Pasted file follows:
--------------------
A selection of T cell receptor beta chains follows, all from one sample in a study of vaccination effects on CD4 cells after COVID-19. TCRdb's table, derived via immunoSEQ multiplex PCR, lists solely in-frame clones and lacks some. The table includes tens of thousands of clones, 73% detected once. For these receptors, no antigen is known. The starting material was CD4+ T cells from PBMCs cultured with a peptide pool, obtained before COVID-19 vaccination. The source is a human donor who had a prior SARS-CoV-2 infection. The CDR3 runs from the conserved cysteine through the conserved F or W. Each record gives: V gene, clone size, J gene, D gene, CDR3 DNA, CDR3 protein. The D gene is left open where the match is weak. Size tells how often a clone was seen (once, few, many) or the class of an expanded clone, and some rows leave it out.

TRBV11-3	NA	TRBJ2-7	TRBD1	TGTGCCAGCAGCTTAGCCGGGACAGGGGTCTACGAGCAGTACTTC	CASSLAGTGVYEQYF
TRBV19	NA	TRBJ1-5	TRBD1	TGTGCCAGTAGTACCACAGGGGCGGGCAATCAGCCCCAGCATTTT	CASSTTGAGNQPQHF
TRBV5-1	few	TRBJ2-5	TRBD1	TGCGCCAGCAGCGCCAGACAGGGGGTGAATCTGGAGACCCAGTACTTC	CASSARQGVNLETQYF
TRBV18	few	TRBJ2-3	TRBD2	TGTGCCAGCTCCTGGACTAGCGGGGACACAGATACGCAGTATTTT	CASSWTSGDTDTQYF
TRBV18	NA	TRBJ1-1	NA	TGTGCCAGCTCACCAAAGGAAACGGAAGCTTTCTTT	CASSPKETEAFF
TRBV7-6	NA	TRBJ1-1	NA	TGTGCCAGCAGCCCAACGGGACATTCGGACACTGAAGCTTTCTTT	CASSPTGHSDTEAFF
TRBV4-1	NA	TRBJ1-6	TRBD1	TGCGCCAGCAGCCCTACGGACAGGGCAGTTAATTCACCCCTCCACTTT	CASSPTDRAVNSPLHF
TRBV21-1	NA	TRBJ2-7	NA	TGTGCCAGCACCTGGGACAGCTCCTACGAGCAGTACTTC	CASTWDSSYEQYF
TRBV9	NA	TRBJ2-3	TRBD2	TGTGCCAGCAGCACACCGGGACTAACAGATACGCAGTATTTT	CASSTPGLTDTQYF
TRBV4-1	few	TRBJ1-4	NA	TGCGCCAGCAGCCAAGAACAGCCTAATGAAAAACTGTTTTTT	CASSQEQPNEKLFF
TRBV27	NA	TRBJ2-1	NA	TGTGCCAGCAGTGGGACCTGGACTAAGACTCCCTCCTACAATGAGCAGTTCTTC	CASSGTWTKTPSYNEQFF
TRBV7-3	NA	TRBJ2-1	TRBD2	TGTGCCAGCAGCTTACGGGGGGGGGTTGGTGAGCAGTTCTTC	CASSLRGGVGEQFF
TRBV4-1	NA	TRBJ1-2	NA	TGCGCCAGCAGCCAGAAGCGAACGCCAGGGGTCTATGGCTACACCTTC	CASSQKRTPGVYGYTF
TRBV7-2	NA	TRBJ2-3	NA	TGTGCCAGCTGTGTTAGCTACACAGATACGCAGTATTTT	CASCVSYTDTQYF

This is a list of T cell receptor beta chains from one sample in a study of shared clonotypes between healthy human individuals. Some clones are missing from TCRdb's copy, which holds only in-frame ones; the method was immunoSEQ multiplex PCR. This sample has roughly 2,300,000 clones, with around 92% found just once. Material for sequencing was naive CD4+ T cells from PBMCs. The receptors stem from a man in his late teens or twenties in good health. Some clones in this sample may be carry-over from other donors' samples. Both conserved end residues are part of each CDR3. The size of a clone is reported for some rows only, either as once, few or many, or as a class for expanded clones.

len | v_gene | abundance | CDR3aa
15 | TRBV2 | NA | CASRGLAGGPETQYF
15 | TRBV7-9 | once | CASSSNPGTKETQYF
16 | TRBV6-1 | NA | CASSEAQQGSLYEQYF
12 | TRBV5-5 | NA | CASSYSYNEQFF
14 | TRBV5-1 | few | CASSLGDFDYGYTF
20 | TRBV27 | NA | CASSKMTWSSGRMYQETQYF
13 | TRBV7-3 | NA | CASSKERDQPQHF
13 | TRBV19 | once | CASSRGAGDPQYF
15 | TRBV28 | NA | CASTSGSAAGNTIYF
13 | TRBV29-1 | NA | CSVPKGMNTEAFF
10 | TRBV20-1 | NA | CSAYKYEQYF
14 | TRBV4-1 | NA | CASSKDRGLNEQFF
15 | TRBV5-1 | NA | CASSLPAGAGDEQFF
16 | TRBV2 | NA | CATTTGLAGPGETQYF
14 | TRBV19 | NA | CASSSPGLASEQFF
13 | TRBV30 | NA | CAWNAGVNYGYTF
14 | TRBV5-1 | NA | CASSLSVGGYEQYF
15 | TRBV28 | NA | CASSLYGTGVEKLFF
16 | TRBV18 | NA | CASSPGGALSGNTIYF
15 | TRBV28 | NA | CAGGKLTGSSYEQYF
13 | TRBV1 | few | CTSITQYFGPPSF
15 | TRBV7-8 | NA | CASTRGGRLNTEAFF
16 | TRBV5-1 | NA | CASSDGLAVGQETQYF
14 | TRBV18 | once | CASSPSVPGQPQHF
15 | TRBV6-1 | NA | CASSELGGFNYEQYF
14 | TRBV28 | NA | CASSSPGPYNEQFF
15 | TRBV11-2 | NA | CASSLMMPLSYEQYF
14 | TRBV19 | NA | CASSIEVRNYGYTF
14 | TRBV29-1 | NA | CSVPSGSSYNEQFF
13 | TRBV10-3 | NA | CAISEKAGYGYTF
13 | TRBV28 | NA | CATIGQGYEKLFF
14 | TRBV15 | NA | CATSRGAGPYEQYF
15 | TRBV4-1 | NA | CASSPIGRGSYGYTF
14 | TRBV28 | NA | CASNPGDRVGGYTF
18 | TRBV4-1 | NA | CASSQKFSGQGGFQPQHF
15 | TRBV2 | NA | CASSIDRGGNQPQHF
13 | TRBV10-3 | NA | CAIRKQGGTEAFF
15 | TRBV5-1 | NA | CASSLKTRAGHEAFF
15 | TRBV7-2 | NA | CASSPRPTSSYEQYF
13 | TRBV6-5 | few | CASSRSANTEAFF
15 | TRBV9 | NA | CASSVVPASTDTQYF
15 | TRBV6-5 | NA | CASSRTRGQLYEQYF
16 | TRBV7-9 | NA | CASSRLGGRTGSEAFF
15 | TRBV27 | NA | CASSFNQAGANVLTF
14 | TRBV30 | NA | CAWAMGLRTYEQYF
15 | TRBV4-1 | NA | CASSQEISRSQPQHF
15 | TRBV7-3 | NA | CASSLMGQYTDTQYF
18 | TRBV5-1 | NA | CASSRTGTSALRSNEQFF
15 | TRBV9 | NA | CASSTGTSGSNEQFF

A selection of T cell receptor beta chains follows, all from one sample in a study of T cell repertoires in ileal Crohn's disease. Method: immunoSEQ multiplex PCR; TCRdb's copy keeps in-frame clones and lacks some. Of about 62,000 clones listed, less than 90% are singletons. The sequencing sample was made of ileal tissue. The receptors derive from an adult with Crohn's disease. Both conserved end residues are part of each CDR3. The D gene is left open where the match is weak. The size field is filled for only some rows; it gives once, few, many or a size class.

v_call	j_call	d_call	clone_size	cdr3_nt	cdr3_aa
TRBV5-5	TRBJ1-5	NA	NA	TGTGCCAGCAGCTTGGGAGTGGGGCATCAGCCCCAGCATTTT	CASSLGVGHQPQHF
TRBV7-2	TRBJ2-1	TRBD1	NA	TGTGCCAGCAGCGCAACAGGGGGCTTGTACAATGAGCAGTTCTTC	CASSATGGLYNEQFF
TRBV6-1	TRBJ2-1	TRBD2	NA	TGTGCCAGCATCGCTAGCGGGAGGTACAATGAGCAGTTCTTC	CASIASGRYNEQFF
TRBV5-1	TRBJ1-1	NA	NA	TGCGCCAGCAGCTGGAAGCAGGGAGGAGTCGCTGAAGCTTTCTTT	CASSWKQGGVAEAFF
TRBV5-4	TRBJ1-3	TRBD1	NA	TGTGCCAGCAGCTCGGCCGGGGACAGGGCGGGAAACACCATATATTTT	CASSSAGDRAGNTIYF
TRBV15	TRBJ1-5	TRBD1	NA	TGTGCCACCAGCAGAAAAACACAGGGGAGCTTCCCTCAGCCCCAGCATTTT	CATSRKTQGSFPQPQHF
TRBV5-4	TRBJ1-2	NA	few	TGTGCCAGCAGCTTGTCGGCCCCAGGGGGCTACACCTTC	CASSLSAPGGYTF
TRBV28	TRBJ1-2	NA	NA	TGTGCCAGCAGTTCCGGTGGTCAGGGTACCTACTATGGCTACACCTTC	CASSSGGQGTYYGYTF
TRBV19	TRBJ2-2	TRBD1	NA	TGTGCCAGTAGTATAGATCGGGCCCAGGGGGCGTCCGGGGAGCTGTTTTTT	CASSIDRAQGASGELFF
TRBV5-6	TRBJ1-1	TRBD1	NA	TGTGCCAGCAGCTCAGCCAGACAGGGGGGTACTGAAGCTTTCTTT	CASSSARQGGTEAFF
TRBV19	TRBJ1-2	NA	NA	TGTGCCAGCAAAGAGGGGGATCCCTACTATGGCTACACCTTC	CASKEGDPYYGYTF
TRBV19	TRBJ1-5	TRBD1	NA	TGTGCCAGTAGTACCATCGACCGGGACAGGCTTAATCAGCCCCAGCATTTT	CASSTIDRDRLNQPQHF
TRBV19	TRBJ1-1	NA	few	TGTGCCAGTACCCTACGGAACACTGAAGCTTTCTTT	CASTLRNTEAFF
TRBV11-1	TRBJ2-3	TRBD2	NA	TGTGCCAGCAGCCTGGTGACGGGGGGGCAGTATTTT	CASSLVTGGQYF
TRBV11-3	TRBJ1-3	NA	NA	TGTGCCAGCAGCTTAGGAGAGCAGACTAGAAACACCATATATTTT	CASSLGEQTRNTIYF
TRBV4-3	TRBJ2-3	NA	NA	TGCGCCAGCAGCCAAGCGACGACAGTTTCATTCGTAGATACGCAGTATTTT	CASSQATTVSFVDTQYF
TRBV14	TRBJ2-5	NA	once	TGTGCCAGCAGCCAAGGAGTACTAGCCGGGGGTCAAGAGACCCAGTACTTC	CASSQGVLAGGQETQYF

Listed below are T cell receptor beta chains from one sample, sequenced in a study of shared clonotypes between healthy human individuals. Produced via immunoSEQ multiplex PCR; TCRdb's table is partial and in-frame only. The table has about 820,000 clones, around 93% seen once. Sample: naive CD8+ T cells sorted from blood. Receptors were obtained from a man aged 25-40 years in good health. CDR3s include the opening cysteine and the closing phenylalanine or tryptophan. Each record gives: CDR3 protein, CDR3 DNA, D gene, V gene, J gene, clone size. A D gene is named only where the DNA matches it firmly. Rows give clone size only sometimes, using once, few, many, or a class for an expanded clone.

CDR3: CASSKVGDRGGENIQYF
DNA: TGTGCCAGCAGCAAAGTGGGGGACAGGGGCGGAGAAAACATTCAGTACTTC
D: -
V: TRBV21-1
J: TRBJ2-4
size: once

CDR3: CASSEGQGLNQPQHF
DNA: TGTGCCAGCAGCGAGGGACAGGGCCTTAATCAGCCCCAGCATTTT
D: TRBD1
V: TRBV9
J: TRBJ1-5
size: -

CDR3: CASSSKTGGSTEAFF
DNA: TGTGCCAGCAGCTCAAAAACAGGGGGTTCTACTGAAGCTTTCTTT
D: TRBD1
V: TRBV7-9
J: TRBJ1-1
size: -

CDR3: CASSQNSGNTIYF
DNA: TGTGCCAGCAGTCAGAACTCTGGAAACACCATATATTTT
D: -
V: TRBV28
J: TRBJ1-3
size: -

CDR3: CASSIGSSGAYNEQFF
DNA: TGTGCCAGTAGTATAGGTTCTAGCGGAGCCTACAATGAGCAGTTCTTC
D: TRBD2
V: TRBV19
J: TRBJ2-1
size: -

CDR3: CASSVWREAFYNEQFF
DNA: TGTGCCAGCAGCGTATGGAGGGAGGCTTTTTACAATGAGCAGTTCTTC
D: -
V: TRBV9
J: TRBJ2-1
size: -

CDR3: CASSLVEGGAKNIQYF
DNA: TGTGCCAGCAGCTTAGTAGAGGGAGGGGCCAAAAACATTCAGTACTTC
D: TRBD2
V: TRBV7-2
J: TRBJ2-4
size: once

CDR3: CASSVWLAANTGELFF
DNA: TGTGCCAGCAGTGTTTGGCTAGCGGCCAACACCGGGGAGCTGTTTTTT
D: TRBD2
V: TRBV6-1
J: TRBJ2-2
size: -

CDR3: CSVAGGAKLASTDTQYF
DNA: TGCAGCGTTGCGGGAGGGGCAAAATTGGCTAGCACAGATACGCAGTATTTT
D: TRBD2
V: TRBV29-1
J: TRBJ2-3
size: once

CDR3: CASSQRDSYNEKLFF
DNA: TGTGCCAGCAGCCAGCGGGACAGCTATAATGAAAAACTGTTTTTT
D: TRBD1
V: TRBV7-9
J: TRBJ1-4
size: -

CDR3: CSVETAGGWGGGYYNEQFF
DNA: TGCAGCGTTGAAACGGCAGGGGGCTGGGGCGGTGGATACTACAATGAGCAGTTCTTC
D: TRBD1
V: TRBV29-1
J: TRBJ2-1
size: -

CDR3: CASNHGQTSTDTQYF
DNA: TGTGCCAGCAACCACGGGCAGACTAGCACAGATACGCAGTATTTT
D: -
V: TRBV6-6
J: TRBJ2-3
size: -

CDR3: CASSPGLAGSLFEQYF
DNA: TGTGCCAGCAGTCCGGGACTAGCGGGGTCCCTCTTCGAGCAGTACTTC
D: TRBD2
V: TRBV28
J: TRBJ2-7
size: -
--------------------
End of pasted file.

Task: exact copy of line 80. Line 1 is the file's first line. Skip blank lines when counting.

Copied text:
TRBV19	TRBJ1-5	TRBD1	NA	TGTGCCAGTAGTACCATCGACCGGGACAGGCTTAATCAGCCCCAGCATTTT	CASSTIDRDRLNQPQHF